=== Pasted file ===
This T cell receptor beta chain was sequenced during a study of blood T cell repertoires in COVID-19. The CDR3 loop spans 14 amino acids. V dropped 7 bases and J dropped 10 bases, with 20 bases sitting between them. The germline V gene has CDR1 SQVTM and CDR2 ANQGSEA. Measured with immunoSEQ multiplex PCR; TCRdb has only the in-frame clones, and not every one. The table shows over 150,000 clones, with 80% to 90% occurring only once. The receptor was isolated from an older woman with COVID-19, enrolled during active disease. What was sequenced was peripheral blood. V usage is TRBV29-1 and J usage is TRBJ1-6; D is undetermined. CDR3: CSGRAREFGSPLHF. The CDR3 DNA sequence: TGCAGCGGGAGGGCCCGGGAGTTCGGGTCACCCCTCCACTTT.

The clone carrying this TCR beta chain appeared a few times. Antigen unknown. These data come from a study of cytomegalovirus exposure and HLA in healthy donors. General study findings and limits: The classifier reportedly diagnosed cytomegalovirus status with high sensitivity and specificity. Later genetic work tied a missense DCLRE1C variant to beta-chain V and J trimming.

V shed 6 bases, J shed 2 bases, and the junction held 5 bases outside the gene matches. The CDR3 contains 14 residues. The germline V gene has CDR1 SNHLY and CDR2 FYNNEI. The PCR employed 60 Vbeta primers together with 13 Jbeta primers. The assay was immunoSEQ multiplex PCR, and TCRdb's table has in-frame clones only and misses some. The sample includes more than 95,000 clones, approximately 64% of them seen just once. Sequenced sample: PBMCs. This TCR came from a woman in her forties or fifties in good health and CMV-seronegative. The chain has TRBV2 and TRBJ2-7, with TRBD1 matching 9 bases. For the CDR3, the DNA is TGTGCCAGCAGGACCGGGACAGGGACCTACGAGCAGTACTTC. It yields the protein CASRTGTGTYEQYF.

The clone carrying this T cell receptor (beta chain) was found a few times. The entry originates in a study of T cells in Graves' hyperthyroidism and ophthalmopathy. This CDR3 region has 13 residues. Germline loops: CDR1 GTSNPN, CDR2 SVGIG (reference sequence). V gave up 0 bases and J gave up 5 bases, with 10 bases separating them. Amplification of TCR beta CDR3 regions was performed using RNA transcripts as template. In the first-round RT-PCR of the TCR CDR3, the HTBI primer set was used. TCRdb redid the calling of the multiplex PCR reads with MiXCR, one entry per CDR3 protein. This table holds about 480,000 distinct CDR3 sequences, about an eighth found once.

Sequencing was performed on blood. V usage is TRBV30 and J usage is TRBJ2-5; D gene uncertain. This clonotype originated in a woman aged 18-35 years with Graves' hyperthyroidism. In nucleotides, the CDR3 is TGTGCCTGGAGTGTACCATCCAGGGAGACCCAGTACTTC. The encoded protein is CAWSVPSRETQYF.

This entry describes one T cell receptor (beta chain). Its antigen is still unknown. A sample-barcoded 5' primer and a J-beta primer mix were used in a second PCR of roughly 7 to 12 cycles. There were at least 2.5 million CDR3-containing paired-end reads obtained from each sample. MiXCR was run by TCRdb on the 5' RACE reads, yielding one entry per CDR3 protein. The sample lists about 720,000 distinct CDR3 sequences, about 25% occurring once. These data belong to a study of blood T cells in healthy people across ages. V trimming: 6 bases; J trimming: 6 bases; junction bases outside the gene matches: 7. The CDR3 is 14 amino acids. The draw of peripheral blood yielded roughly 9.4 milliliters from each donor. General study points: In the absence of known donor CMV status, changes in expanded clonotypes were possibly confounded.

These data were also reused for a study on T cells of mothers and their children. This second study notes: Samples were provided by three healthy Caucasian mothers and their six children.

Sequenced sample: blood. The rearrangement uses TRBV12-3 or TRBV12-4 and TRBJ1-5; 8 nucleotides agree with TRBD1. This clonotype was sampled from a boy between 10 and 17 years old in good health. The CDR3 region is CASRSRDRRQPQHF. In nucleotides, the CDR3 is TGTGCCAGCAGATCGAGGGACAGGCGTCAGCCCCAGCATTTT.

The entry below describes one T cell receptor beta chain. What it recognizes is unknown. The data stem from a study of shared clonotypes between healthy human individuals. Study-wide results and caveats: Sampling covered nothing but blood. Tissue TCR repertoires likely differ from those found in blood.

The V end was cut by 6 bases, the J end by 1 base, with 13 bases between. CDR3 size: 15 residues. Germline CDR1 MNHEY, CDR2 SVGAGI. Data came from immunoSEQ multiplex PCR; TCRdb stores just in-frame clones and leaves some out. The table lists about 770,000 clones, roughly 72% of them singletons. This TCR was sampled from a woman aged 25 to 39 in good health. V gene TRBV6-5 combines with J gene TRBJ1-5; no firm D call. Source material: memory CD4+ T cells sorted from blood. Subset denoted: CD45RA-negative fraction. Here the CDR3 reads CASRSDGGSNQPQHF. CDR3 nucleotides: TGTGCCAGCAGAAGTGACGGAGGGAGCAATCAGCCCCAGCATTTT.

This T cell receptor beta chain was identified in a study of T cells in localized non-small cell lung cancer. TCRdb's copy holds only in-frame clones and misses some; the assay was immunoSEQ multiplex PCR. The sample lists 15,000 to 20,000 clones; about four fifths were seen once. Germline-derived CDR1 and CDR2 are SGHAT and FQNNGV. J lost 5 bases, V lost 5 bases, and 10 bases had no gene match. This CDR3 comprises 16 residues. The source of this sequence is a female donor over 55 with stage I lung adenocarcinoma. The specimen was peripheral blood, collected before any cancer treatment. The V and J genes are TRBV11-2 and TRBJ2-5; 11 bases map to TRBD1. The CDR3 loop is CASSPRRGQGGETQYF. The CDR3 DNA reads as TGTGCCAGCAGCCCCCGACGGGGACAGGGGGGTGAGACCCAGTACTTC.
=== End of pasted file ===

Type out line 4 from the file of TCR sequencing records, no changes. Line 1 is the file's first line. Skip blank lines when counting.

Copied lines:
The clone carrying this T cell receptor (beta chain) was found a few times. The entry originates in a study of T cells in Graves' hyperthyroidism and ophthalmopathy. This CDR3 region has 13 residues. Germline loops: CDR1 GTSNPN, CDR2 SVGIG (reference sequence). V gave up 0 bases and J gave up 5 bases, with 10 bases separating them. Amplification of TCR beta CDR3 regions was performed using RNA transcripts as template. In the first-round RT-PCR of the TCR CDR3, the HTBI primer set was used. TCRdb redid the calling of the multiplex PCR reads with MiXCR, one entry per CDR3 protein. This table holds about 480,000 distinct CDR3 sequences, about an eighth found once.